In 1979 I was back on the road to work for the B.B.C., a company that, apart from the initials of its name, had nothing else to share with British state television. In fact, the Brian Brook Company did not afflict people with boring programs, neither it talked with shameless lies about national and international political events. Finally my Company did not even put its nose in the lives of the Queen and the other members of the Royal Family, generally speaking.
The company I worked for delighted their customers by selling ice cream and drinks, logistically relying on a chain’s shop of souvenirs, sweets and tobacco’s strategically located at several points in the great London area known as West End.
This vast and famous London metropolitan area, which also includes Soho district and numerous small and large parks, is bordered by a perimeter that runs through the important streets of Oxford Street, Charing Cross Rd, Shaftesbury Av and Regent's Street, forming an irregular trapeze whose four tops pass from Tottenham Court Rd to Oxford Circus; from there to Piccadilly Circus and finally end at Leicester Square, couple of yards from Trafalgar Square, where Admiral Nelson's statue, according to the likely intentions of the public authorities who wanted it so powerfully high, witnessed the British’s greatness and glory to all those who would walk from there: French people, foreigners and British from all over the Empire.
In those years, the greatness and glory of England, after the almost total depletion of the British Empire, seemed more remote and far from the statue of the great conductor of the seas. And nostalgia, it’s all over known, is a feeling that more acutely manifests itself, when the best times are over and a crisis is bound to come.
And that Great Britain was in crisis at the end of the seventies of the twentieth century, it immediately became apparent also to the "street traders" who, living among the people, felt the moods of the average citizen in an emotionally direct way.
On the street, they felt discomfort and nervousness, though the real troubles were still to come, shortly thereafter, with the irresistible rise to power of the Conservatives headed by Margareth Tatcher (later known as the “Iron Lady"), which would mark the end of a cycle in London's administrative life, characterized by a policy of traditional securing of democratic freedoms and sympathy for the weaker social classes.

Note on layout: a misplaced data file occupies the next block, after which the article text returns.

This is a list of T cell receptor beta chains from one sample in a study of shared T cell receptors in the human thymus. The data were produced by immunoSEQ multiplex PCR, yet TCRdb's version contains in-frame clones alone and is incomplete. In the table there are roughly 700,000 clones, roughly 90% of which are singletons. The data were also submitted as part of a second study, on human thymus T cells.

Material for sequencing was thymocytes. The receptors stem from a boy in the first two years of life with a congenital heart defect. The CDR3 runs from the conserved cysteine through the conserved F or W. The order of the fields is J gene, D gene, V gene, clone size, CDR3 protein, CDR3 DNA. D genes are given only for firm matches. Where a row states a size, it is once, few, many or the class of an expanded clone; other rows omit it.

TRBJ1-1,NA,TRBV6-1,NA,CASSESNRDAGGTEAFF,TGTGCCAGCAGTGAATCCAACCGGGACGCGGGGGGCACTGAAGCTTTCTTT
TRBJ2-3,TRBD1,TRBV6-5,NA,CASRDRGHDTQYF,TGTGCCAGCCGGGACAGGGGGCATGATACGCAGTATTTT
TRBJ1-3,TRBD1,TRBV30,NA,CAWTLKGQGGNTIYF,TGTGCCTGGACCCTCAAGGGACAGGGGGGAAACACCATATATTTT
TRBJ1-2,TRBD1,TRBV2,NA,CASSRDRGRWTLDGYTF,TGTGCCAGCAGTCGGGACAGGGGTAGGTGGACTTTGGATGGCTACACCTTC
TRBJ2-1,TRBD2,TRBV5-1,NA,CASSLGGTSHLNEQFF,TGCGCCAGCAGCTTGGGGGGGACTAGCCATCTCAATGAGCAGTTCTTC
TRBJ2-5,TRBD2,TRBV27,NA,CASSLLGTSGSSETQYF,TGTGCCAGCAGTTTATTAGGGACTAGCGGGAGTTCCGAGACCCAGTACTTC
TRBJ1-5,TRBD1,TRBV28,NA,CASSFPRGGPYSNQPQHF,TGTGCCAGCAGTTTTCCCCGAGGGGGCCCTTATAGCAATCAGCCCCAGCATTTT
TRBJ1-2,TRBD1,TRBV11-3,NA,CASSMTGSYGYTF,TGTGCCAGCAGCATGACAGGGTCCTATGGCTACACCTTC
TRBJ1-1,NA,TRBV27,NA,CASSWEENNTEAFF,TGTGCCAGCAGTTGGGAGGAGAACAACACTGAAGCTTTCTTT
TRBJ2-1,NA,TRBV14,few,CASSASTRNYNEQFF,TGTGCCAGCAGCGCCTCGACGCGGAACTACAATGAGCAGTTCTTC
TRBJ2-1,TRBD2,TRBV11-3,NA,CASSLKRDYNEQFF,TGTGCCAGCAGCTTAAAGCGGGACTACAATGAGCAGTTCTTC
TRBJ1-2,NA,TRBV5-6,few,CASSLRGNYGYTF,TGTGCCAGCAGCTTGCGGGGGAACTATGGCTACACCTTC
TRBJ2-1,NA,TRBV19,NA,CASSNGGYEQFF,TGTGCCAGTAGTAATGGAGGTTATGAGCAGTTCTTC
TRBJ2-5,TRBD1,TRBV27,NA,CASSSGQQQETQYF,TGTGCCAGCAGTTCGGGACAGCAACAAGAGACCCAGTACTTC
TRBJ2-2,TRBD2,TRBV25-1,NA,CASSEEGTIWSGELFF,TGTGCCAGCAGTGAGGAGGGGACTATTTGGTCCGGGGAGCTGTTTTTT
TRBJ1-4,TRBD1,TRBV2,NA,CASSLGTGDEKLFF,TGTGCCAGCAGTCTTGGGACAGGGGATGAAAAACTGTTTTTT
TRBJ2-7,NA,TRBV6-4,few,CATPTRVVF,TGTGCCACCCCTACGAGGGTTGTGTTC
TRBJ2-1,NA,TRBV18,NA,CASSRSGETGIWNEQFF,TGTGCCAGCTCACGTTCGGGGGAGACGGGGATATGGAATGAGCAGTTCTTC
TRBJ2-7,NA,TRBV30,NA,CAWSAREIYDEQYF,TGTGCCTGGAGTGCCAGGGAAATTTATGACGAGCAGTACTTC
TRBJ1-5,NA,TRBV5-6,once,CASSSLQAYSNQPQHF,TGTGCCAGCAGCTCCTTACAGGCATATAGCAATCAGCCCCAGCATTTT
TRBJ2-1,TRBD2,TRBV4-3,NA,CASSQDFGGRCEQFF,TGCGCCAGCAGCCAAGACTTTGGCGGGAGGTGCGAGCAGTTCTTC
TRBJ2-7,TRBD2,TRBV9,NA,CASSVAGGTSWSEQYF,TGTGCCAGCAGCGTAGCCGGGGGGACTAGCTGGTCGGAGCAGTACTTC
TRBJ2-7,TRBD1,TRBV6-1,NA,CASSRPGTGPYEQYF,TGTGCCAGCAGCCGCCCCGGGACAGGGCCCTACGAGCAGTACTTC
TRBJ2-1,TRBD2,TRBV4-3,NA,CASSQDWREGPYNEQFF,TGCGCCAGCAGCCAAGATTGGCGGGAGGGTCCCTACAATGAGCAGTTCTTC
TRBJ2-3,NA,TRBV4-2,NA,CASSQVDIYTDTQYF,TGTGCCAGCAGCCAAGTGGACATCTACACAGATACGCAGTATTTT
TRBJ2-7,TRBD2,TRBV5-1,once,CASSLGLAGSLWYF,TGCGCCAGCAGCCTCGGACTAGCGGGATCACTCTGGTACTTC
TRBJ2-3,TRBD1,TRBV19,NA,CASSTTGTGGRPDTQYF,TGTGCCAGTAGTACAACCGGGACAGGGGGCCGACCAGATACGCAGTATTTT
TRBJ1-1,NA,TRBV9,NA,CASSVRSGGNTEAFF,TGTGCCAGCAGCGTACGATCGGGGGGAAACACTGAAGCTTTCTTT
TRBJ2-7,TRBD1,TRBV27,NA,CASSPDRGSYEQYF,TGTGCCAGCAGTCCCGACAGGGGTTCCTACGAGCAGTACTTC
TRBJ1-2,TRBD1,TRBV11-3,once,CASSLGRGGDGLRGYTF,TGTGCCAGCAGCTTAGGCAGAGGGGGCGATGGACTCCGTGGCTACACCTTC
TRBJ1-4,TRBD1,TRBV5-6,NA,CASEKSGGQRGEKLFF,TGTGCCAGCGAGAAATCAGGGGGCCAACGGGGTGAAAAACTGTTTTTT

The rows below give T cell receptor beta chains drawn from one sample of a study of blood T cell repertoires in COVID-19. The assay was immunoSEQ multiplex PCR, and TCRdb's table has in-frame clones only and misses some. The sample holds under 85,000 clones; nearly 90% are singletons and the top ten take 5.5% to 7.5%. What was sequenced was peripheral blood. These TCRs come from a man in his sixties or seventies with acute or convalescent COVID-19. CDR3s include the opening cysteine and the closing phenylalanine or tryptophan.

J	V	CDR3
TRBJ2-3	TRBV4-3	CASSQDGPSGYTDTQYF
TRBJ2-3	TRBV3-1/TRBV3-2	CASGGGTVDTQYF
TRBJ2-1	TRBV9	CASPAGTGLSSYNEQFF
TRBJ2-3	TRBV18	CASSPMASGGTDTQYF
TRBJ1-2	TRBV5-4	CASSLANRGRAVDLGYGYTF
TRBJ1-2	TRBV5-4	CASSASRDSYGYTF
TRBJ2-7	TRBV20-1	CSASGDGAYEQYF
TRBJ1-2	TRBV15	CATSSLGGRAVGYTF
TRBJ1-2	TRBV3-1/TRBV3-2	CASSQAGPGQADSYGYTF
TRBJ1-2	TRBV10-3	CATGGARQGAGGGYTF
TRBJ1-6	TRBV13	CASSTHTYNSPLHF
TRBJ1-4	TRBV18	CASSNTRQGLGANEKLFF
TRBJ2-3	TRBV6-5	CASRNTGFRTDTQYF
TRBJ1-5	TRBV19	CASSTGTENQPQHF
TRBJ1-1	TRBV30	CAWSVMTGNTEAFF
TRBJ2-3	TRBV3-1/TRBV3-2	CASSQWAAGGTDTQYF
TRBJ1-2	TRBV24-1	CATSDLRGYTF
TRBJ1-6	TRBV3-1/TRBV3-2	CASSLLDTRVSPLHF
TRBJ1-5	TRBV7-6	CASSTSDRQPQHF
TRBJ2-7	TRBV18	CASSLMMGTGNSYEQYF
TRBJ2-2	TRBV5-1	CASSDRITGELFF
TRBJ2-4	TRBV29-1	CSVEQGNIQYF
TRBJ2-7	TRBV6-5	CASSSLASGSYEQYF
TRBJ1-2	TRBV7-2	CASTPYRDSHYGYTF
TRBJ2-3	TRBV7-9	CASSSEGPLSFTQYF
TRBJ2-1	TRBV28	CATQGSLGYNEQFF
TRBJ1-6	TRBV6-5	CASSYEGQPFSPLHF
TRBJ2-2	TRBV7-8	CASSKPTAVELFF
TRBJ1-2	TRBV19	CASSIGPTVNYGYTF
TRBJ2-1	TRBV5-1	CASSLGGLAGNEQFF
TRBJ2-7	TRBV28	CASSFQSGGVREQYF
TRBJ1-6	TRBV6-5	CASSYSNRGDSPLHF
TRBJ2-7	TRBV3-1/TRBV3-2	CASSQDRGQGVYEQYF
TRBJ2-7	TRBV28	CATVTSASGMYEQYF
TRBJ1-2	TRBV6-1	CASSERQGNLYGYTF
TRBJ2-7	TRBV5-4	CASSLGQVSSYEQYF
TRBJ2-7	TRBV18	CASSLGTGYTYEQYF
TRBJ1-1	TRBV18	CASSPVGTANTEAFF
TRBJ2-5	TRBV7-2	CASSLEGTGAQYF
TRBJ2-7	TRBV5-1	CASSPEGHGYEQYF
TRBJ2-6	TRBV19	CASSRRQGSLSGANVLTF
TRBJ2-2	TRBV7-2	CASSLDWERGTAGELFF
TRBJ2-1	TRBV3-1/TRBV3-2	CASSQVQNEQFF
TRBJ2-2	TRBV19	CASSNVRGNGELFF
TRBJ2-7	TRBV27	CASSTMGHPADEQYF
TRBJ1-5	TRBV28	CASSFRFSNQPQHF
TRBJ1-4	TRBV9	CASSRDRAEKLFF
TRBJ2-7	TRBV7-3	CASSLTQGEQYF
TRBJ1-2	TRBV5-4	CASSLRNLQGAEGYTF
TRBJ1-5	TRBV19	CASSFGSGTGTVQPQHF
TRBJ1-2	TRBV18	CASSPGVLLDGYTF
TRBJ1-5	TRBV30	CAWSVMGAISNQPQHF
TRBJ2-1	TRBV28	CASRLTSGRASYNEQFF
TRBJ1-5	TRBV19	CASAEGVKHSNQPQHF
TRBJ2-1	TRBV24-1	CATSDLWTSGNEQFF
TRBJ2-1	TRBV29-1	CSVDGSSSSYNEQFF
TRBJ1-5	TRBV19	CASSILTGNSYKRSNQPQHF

Moreover, the English metropolis had represented since the rising of the first music liberation and protest groups (born on the wave of the American Hippies movement, also known as the "beat generation") a decisive cultural reference point, helping to make London the Capital of the Rock Movement, where refugees disappointed by the illusion of the failed revolution of 1968, could find a safe refuge escape from the backflow of the reaction which had gone through the whole world.
And it was right there, in London, that they could still see the last glow of brightness before its definite sunset. So, in a good way, I agreed to resume my job and sell ice-creams and drinks in the street. By my side I had a refrigerating machine that turned milk into ice cream and a refreshing machine dispensing orange and lemonade.
Where else could I work, let alone the road? And to do what? Maybe to get into some office with air conditioning in the summer, heating in the winter, and the stench of paperwork under my nose? There was no other world for me, now, if not that; no other destiny, no other life I could have wanted, than the free life of street's traders.
Returning to the road meant for me to relive from the very beginning my adventure in that mysterious and fascinating city that, unfortunately and superficially, is too often considered cold and inhospitable, considering also that never or almost never come into you get a direct contact with English or British people.
This story is devoted to London and to the dear places where I have lived in. But it is also dedicated to all the peoples that those places with such variety and vivacity animated in those years who will pass through the main scene of my story: the streets of London.
6. to be continued...